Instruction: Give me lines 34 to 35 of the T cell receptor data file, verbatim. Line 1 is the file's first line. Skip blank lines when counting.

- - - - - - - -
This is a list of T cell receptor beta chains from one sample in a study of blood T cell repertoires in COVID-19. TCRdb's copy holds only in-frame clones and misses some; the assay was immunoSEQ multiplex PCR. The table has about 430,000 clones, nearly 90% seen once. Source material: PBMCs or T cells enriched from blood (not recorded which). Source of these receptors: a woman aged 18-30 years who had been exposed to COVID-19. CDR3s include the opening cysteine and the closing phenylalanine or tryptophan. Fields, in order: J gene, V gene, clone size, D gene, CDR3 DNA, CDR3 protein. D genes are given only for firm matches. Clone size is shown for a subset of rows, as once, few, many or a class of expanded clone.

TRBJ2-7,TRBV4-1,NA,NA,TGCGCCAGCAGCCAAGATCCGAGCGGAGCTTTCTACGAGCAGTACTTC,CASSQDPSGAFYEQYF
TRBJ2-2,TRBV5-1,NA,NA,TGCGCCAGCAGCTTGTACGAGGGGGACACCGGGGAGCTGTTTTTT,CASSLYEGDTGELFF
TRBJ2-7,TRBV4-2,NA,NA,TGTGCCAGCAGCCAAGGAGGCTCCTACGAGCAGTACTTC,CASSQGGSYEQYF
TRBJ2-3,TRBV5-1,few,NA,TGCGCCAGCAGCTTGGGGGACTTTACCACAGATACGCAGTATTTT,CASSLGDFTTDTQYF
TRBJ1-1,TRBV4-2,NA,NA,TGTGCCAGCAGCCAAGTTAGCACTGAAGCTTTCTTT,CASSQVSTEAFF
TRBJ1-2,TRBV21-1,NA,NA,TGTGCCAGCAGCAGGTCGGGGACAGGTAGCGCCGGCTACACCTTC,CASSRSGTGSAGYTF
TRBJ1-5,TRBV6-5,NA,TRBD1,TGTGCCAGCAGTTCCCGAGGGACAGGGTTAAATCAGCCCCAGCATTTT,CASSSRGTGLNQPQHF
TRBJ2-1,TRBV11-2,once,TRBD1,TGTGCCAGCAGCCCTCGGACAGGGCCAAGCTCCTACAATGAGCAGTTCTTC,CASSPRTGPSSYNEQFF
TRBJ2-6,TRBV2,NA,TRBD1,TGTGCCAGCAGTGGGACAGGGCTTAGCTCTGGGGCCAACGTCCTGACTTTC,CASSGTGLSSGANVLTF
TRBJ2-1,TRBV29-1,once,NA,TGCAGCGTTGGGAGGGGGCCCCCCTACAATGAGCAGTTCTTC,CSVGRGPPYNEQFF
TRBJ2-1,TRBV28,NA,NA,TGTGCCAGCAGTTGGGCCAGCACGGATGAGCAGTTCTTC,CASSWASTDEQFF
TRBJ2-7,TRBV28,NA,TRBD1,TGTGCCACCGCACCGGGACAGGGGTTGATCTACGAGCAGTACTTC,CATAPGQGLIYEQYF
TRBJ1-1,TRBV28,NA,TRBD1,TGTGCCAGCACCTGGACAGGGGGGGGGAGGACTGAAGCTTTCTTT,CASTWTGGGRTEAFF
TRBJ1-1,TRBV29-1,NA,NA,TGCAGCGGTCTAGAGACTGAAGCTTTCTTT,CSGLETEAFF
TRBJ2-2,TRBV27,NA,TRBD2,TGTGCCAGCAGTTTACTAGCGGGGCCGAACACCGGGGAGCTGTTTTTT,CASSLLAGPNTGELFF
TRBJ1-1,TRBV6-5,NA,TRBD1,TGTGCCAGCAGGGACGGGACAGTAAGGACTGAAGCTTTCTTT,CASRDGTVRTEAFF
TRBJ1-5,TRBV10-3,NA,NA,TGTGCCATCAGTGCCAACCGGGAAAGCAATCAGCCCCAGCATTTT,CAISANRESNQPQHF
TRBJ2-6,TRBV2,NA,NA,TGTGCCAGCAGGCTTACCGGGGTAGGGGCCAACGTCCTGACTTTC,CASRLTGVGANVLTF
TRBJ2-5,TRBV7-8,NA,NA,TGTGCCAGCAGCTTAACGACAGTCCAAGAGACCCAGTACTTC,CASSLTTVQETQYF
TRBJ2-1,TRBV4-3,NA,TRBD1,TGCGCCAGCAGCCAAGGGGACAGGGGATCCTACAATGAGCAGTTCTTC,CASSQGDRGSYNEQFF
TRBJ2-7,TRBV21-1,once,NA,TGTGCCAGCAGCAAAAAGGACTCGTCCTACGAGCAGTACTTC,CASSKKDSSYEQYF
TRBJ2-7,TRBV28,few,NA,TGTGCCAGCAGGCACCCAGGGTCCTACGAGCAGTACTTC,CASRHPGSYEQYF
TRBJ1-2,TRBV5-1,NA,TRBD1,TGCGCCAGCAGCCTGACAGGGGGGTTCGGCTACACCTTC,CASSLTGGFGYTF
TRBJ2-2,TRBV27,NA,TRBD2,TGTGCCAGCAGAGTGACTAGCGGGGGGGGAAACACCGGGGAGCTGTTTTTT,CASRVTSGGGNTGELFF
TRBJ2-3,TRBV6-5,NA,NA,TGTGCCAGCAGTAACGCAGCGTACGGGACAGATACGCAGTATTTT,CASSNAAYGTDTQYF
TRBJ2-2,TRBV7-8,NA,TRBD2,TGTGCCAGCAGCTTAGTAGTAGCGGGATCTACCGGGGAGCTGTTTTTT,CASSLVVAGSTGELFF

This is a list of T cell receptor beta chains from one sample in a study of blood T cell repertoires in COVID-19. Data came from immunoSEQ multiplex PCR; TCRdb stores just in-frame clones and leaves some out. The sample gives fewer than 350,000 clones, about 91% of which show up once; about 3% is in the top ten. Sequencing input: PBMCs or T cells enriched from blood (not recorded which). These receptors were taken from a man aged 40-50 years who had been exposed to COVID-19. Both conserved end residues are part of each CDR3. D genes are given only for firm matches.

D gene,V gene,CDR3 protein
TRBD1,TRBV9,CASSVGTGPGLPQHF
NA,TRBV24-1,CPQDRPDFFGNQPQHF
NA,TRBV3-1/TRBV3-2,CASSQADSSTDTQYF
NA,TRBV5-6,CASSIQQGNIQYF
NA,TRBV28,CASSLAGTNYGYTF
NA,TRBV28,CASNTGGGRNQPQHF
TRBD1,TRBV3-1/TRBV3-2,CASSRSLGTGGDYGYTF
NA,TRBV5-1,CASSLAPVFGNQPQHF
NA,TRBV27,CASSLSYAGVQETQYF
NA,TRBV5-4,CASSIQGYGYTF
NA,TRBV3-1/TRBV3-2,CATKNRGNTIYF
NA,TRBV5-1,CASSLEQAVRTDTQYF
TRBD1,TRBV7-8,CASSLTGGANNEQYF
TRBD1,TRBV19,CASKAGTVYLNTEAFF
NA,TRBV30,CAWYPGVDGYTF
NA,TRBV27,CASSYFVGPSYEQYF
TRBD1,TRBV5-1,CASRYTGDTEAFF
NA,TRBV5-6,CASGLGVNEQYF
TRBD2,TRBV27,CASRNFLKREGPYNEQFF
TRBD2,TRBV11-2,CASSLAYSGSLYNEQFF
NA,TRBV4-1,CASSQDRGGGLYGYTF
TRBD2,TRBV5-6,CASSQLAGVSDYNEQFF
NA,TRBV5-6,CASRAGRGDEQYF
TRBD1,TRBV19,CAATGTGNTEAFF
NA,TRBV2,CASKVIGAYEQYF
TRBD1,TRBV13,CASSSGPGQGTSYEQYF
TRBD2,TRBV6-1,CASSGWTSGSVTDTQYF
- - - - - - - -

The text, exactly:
NA,TRBV28,CASSLAGTNYGYTF
NA,TRBV28,CASNTGGGRNQPQHF